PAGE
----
|She will grow out of it. I had a pup that for the first 2 years would pee if you tried to reach for a toy she had in her mouth. She finally grew out of it, but as sad before, don't make a big deal about it and try to ignore her when you first come home.|
by ShadyLady on 23 August 2010 - 00:55
|I think it's a maturity thing. You may have to ignore her more and be less direct in your attention.|
by skidoo on 23 August 2010 - 01:52
|I've never had a puppy that peed in this way that I liked.|
by yoshy on 23 August 2010 - 04:21
|ok- growing out of it and ignoring it is a NO NO period. |
is she ever crated? a 6 month old should not have free rain of the home. how can you mitigate unwanted habits if the dog is allowed to do as it pleases in your absence? the law of intermittent reinforcement. in the handlers absence the dog should be confined in a manor which it cannot engage in inappropriate behaviors. period!
this plays into this topic by controlling the manor in which you and your dog greet upon your arrival.
with that said:
many times the over excitement/submissive behaviors can be redirected by obedience and a calm owner. instead of going up to her all puppy puppy. direct her behavior with obedience and give her something to focus on. this keeps the excitement level channeled. simple obedience should be sufficient. with presentation of reward. this will channel her mind so she doesn't lose focus and loose control of her bladder. she should come to you(if not confined) by your command and be directed obediently to an area in which is satisfactory for her to relieve herself. she does not leave this area until she has successfully relieved herself and big party once she has in that area. you want to reward desired behavior. this will not stop in one day however it normally does in a relatively short period of time depending on how engrained and dedicated the dog is to this behavior.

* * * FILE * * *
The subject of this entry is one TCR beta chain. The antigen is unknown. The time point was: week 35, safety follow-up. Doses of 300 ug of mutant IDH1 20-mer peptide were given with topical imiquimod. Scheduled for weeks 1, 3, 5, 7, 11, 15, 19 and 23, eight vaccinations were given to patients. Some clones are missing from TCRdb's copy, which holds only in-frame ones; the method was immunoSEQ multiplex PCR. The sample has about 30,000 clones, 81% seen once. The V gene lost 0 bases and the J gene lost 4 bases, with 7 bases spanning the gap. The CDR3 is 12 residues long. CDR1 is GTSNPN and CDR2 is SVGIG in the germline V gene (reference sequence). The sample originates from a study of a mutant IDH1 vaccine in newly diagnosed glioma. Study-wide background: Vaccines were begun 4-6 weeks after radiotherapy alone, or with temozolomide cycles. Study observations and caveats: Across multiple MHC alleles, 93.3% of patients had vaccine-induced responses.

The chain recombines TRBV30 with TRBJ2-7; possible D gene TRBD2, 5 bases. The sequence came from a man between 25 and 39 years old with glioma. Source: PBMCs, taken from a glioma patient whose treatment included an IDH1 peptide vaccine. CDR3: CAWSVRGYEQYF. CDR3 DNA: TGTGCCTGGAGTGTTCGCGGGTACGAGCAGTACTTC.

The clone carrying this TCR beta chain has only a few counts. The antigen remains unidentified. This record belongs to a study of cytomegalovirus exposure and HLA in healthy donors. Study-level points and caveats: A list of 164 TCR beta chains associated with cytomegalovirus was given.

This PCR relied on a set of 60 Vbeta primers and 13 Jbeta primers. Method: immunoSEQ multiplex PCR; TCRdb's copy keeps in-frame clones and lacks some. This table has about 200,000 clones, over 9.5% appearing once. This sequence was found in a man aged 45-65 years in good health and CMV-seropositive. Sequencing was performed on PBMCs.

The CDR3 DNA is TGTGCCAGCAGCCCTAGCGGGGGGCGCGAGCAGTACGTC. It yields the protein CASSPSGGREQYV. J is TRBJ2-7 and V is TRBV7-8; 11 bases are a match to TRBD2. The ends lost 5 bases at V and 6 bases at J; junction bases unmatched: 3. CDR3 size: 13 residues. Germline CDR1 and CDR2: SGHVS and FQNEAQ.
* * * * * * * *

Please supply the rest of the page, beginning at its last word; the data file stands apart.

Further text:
her not going on a leash or at designated times is a handler issue. your allowing it. a dog can be taught to relieve them self on command! its simply a management issue.
You should also control water and food intake to appropriately coordinate effective times for your dog to relieve itself according to your schedule. this will also teach your dog how to self regulate as it gets older and more mature.